I know that I can apply a perspective in Image > transformation but it doesn't give me enough freedom. For example, I've this image like that enter image description here

How can I rotate this image around X axis or Y axis with a specific rotation: 30 deg around X axis. Is that possible?

4 Answers 4


It is possible in Illustrator:


After you can copy/paste the rotated image on Photoshop as Smart Object and edit it in Illustrator whenever you want.

In Photoshop you just get distortions but with no specific degrees:

Convert the layer to Smart Object > Menu Edit > Perspective Warp



Perspective isn't defined until you also specify the placement and focal length of the imagined camera. In addition you obviously want to scale the image just like you scale photos taken by a real camera, you do not watch them in camera sensor size.

An alternative spec is to specify the imaging sector angle of the camera.

If the shape is rotated 30 degrees only around X axis with no other rotations and it's seen from very far away with a high zoom teleobjective you simply scale it vertically smaller, actually to cos(30 degrees) = 86,6%

This is a parallel projection. Rotation around Y axis means scaling in X direction to cos(rotation angle) and there's no interaction between those scalings.

The situation becomes complex, if the distance isn't especially long when compared to distance differences between camera and the corners. More complexity is caused if the camera watches somehow from up or down or from left or right. One technical person calculates a transformation matrix, another creates full 3D model with rendering.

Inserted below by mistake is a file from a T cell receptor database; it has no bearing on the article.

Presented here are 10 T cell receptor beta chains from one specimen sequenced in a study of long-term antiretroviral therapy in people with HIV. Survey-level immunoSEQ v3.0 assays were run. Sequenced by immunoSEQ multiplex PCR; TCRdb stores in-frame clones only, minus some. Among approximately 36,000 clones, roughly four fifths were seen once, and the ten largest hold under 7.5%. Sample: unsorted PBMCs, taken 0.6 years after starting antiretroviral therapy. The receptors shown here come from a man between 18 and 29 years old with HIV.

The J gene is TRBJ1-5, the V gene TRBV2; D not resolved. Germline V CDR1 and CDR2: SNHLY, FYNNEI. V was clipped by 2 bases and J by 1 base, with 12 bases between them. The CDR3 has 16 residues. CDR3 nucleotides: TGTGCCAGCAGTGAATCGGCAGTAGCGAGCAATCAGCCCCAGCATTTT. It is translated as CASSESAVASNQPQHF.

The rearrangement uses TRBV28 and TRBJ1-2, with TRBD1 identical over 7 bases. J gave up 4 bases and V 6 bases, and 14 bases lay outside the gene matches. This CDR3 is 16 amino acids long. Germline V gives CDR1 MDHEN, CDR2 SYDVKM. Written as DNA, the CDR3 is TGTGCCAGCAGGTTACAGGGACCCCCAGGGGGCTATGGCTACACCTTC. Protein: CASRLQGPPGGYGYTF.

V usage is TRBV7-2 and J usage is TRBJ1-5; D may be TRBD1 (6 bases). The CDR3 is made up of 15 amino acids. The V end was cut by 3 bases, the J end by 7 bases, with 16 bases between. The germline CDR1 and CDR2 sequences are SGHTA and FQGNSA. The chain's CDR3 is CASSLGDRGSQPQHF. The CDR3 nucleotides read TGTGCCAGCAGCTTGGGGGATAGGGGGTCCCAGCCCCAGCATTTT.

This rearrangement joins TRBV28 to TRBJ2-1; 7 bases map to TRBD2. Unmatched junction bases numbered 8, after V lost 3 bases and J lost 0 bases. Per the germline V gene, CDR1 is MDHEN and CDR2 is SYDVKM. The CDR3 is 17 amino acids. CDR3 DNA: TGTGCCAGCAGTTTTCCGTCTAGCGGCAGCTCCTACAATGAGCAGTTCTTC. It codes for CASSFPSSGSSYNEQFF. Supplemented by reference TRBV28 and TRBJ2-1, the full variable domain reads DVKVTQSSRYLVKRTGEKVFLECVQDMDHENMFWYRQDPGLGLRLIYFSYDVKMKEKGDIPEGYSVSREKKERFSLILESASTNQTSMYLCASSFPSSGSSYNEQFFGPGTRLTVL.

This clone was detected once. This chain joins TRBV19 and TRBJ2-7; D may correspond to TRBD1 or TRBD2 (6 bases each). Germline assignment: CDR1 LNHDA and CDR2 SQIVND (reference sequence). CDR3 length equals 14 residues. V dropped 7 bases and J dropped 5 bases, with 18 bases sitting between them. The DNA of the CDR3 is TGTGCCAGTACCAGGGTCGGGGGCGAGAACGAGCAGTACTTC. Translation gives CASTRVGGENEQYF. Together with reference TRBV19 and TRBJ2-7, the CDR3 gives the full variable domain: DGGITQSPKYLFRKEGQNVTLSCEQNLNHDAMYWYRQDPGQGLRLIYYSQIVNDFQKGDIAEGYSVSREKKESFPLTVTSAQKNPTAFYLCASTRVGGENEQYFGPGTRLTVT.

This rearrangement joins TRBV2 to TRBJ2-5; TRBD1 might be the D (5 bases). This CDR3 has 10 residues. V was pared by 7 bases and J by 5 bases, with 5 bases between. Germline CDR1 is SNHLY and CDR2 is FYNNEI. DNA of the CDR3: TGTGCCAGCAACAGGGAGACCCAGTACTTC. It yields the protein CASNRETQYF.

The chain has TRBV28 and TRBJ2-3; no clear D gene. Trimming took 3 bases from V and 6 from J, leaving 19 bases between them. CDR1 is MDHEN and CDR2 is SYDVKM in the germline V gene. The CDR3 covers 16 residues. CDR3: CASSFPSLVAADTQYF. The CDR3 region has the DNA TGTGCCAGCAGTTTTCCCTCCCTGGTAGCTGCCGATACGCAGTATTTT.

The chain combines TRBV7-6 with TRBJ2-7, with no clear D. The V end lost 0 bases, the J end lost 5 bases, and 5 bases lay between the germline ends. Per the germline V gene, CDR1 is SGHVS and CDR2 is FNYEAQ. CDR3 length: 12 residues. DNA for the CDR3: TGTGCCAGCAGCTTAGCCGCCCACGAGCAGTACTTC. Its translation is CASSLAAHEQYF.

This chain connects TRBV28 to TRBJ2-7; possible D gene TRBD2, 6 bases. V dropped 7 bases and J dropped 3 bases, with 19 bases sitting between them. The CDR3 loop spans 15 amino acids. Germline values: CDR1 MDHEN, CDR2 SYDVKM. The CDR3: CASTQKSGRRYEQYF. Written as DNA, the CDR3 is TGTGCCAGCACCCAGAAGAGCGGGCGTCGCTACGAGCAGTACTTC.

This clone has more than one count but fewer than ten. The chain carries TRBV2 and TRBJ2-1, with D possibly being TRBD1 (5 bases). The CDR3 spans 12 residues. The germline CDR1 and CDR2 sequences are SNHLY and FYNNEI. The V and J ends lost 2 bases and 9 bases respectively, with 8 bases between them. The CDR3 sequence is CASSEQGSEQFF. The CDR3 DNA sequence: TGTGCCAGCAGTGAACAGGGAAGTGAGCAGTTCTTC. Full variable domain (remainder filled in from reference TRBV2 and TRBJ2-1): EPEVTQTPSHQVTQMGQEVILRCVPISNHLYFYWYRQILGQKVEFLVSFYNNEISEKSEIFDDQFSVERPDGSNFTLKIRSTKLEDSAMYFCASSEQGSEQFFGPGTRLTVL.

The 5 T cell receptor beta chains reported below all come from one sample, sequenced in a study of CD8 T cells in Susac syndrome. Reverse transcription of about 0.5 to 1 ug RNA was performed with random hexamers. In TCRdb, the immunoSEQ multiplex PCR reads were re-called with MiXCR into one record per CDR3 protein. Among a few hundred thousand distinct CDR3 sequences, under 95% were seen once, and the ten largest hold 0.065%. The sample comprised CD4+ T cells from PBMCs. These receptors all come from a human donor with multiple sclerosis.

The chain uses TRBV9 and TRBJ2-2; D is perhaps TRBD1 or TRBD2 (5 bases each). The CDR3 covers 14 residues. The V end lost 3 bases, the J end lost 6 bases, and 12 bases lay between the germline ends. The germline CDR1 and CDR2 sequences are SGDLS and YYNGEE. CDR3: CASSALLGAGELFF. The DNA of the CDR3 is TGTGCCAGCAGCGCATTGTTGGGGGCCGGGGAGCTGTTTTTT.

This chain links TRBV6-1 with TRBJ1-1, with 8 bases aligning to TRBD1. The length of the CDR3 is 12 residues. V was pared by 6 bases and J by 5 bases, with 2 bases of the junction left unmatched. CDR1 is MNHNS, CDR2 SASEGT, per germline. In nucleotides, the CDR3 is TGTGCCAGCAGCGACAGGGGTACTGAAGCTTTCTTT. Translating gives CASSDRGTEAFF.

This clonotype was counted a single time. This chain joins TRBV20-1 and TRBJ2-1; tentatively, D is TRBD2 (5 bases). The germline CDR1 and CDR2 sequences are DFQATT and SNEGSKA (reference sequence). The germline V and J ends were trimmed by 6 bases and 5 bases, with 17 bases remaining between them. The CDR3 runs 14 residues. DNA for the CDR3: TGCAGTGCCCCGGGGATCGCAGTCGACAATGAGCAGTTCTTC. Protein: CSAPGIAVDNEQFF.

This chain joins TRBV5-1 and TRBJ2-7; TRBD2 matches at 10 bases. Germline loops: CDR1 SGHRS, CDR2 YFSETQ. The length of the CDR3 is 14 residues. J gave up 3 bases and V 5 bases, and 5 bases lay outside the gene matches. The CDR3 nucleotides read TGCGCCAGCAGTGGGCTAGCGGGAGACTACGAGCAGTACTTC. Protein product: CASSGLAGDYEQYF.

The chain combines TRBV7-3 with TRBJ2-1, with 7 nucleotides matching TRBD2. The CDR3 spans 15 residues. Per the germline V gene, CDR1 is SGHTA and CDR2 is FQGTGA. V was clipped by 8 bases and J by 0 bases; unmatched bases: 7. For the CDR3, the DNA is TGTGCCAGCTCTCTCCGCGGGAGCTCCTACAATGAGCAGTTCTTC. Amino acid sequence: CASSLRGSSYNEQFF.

An artist discards all numbers and distorts your image for a subjectively good appearance. That procedure is seemingly already well presented in other answers. Used 2D warping must be adjusted to artistically good appearance.

Photoshop and Illustrator have 3D tools which can calculate the distortion like in a 3D program. You specify the rotation angles and camera's viewing sector angle. Without specifying things numerically, they finally are subjective tools like 2D Warping. A good point: The total effect of simultaneous numerically defined X and Y rotations will be consistent.

One method left is to make a perspective construction using traditional descriptive geometry methods. It's beyond the scope of this answer, but you can find something about it by checking this older case:

Rotating a square


You can select the layer and then go to 3D > New 3D Extrusion from Selected Layer

enter image description here

Then you can specify the extrusion depth and the angles.


I totally agree with User287001.

Defining an angle of rotation on a perspective, without defining both: a Focal length and a camera distance has NO sense. You are only fooling yourself that you have a "correct angle" of 30° on X-axis.

Photoshop is not enough for this.

Your Answer

By clicking “Post Your Answer”, you agree to our terms of service and acknowledge you have read our privacy policy.

Not the answer you're looking for? Browse other questions tagged or ask your own question.